Must-haves for winter backcountry recreation

10 Must-Haves For Winter Backcountry Recreation

Whether skiing, snowshoeing, ice climbing, or snowmobiling, enjoying winter recreational activities mean an increased risk. Days are short, temperatures are cold, weather is unpredictable, and travel can be challenging.  To help keep you safe, our Remote Medical Instructors have compiled a list of their 10 must-haves for winter backcountry recreation.

  1. First Aid Kit: When in a remote or challenging environment, medical help can be hours or days away if you have a medical emergency. It is important to bring a kit that is appropriate to your skill level. Check out some of our advanced kits here.
  2. GPS: With trails covered in snow, a GPS is extremely useful in route finding. Cell phones are very sensitive to cold temperatures, so if that is your preferred GPS, make sure you have a backup, or that your GPS has enough of a charge or backup batteries. Make sure you tell someone before you leave where you are planning on going and how long you should be out.
  3. Multiple Layers: Even when you do not plan on stopping much or being out for long, having a base layer (1-2 synthetic wicking layer to keep you dry), middle layer (insulating layer – think expedition micro-fleece or down) and an outer shell (waterproof/windproof, etc.) could mean the difference between life and death if something unexpected happens.
  4. Small Repair Kit: There’s no worse feeling than a gear malfunction on a cold, wintery day miles from where you started. Make sure you have a multitool, ski straps, duct tape, or whatever you need to fix your gear if it breaks so that you can get back safely.
  5. Hand Warmers: Hands and feet are usually the first parts of the body susceptible to frostbite. Loss of hand function and dexterity can be detrimental, so bring a few of these with you. For more tips on frostbite and hypothermia prevention, read our infographic here.
  6.  Shovel: Should you need to build a snow shelter or dig someone out of an avalanche, a snow shovel is priceless.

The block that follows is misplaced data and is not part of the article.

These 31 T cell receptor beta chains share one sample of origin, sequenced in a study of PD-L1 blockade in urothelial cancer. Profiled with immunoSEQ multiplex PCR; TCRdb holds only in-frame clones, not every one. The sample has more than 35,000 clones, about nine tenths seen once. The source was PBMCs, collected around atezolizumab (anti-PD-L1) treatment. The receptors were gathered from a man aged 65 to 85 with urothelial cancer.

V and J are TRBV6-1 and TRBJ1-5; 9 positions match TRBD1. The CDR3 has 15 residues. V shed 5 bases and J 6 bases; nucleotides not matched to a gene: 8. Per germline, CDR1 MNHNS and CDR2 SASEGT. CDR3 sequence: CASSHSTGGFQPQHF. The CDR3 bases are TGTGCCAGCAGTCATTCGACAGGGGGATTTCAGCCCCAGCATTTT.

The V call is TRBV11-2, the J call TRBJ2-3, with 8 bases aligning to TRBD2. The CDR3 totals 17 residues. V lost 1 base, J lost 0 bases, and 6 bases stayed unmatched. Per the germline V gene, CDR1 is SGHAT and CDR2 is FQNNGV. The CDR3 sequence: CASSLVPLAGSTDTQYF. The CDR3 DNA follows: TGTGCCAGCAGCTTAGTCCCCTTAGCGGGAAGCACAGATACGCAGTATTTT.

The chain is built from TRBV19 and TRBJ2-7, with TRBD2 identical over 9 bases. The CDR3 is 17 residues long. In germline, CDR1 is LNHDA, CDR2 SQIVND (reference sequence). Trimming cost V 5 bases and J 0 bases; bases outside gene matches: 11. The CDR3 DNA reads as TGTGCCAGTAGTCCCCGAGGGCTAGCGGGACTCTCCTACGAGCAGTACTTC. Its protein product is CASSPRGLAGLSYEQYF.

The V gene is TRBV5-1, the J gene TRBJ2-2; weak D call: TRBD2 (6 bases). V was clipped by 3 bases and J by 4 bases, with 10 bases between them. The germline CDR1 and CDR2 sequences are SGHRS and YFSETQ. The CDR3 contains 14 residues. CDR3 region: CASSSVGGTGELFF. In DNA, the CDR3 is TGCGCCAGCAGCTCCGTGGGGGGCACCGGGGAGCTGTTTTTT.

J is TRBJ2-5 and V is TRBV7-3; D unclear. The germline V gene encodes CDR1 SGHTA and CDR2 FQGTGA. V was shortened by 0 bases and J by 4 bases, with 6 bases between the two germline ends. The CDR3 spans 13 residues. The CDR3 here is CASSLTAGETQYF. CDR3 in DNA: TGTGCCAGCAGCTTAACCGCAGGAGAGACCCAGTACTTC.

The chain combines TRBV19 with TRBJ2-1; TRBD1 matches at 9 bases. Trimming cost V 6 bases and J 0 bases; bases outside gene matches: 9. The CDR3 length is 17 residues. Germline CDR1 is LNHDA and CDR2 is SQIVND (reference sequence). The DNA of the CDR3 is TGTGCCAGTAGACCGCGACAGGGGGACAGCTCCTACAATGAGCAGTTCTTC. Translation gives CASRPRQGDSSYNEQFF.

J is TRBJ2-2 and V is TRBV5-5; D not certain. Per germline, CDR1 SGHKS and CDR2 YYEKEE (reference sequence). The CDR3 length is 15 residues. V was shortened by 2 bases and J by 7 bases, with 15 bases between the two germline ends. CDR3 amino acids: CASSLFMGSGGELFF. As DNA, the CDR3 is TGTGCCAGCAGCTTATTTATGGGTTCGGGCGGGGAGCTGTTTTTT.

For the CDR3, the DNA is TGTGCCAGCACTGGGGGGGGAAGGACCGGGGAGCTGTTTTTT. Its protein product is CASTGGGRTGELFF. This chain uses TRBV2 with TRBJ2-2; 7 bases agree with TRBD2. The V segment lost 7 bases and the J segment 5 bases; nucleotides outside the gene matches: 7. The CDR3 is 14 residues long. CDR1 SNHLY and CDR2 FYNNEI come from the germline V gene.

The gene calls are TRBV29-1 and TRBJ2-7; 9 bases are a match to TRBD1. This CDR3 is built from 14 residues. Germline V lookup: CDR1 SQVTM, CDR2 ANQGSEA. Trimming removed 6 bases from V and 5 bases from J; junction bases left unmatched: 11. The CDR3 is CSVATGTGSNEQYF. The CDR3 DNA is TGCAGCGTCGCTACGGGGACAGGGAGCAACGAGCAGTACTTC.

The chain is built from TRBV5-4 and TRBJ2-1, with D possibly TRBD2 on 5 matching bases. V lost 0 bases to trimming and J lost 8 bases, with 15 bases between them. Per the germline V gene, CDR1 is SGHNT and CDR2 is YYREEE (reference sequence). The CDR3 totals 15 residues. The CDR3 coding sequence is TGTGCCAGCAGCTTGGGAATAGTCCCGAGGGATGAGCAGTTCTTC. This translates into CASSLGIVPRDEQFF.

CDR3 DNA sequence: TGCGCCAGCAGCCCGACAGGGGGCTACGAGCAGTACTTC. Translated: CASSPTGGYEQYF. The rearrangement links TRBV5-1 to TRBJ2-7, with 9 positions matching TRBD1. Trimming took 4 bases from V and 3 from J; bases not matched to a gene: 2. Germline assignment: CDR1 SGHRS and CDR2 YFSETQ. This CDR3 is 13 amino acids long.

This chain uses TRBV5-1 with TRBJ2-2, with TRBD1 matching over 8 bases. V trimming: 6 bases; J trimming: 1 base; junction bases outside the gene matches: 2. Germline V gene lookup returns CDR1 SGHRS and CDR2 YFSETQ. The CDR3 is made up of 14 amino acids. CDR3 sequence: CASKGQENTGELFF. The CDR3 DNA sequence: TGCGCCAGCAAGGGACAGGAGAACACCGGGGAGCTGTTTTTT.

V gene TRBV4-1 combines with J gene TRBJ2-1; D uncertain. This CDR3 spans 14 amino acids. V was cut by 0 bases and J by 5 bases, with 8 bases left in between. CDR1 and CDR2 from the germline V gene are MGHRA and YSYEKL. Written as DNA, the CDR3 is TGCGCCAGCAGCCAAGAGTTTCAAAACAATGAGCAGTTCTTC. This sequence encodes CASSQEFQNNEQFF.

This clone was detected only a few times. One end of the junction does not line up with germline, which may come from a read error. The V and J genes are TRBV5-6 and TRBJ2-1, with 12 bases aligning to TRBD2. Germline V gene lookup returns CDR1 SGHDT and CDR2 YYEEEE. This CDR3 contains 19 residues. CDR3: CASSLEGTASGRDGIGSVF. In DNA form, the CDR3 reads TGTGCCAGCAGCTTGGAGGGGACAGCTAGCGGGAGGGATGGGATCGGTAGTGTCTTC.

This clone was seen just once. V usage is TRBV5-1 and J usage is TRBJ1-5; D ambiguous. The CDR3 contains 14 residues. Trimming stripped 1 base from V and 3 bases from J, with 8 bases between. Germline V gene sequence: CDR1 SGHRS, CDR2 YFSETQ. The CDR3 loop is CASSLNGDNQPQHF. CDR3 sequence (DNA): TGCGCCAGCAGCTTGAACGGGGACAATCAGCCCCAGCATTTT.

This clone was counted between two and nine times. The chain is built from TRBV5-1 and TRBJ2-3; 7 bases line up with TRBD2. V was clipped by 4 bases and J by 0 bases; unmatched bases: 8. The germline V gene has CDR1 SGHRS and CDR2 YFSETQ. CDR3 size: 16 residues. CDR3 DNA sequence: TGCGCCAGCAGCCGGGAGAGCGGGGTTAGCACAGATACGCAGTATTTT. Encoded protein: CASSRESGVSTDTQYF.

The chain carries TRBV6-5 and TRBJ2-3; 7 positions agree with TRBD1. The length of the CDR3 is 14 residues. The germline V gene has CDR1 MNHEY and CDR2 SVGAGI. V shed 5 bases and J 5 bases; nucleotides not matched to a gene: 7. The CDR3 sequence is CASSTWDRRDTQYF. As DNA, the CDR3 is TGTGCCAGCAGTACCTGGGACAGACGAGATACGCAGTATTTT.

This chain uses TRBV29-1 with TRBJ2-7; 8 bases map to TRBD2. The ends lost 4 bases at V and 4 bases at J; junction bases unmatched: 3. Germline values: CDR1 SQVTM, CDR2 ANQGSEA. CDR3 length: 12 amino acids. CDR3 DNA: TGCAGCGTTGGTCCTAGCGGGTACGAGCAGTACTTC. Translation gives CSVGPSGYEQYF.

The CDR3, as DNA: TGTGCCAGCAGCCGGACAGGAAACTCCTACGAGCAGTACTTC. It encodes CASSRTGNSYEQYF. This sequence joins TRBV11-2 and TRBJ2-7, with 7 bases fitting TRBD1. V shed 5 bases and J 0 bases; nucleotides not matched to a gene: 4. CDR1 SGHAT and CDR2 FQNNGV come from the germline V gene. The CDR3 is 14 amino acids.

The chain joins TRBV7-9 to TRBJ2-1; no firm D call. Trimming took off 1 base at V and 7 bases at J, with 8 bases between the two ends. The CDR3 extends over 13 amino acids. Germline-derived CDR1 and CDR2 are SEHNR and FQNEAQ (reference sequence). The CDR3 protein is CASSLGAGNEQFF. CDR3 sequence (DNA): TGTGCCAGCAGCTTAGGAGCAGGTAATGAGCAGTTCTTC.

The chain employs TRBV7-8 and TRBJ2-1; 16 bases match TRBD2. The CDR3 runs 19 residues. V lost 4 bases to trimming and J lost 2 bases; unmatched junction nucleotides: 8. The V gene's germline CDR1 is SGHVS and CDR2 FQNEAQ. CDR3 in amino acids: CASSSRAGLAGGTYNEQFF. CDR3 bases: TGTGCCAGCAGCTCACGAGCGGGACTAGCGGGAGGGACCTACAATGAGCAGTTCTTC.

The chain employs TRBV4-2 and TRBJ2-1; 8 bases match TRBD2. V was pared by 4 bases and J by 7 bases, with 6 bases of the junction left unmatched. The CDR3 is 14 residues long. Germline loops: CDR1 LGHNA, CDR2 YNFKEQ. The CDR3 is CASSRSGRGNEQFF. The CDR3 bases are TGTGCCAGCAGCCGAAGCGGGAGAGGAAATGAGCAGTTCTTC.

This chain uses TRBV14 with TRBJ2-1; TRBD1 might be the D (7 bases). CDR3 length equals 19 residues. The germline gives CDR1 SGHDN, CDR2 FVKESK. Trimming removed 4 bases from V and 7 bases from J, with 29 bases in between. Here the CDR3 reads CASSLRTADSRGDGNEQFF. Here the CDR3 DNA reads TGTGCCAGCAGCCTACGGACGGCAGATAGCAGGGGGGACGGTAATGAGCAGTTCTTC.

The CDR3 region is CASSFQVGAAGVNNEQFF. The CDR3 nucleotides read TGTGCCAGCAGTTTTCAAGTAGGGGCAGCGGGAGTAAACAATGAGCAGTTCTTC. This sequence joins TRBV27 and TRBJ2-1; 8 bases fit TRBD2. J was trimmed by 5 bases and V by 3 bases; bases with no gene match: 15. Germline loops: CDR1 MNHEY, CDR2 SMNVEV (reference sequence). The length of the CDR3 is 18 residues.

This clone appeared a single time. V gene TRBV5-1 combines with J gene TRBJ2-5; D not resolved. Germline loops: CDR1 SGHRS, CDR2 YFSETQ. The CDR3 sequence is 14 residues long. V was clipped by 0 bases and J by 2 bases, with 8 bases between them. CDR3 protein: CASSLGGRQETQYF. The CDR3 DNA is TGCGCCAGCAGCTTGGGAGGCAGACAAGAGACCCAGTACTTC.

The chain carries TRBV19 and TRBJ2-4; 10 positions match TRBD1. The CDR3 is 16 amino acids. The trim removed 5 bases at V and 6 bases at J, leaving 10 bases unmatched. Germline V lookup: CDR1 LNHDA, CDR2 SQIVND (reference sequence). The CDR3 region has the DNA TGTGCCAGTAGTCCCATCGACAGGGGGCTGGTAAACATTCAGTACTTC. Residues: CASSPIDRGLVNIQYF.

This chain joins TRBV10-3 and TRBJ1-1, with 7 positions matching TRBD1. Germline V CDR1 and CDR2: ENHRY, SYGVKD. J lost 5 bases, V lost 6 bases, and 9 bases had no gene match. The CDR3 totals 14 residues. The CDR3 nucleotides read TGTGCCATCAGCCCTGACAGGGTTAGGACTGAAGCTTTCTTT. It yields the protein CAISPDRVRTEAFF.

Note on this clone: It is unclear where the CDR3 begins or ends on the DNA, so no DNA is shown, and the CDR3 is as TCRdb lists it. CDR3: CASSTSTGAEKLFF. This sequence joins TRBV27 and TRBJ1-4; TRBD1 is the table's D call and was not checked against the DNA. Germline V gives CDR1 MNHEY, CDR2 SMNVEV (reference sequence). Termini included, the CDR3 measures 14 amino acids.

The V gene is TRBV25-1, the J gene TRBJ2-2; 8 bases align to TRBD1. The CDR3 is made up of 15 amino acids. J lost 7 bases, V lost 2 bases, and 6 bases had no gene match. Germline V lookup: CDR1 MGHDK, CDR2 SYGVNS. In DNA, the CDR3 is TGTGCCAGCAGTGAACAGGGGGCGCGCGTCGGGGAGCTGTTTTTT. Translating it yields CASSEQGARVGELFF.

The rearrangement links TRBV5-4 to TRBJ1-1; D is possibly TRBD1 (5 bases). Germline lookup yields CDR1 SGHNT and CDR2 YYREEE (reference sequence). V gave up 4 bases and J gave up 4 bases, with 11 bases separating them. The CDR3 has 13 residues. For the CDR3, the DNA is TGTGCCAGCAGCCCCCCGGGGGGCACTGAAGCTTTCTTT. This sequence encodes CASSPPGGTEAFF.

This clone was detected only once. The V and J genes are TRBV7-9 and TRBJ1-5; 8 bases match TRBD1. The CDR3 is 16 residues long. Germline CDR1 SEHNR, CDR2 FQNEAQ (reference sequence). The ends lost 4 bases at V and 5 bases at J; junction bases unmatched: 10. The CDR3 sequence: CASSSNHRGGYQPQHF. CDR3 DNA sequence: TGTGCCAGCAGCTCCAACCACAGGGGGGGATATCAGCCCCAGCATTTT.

7. Stove/Fire Starter/Road Flare: It can be extra challenging to find dry, accessible tinder to make a fire in winter. Plan for this challenge. The ability to make a fire quickly or fire up a stove for warm water could prevent hypothermia should you unexpectedly spend the night in the wilderness.
  8. Avalanche Transceivers or Avalanche Beacons: These are a class of active radio beacon transceivers operating at 457 kHz and specialized for the purpose of finding people or equipment buried under snow. Not only should you carry these with you, but make sure you have the necessary knowledge to use this equipment correctly in case of an avalanche.
  9. Food & Water: It’s a great idea to bring extra food and water with you. Eating snow can help speed the onset of hypothermia. Try to pack lightweight, high-energy foods like jerky or energy bars.
  10. Medical Training: Of course, we’re biased about the benefits of remote and wilderness medical training, but the information and experience from these courses could literally save your life or others that you care about. Know before you go.

For more information about experience-based remote and wilderness medical training click below. Got additional must-have items for winter backcountry recreation? Post it to the comments.


Remote & Wilderness Medical Training

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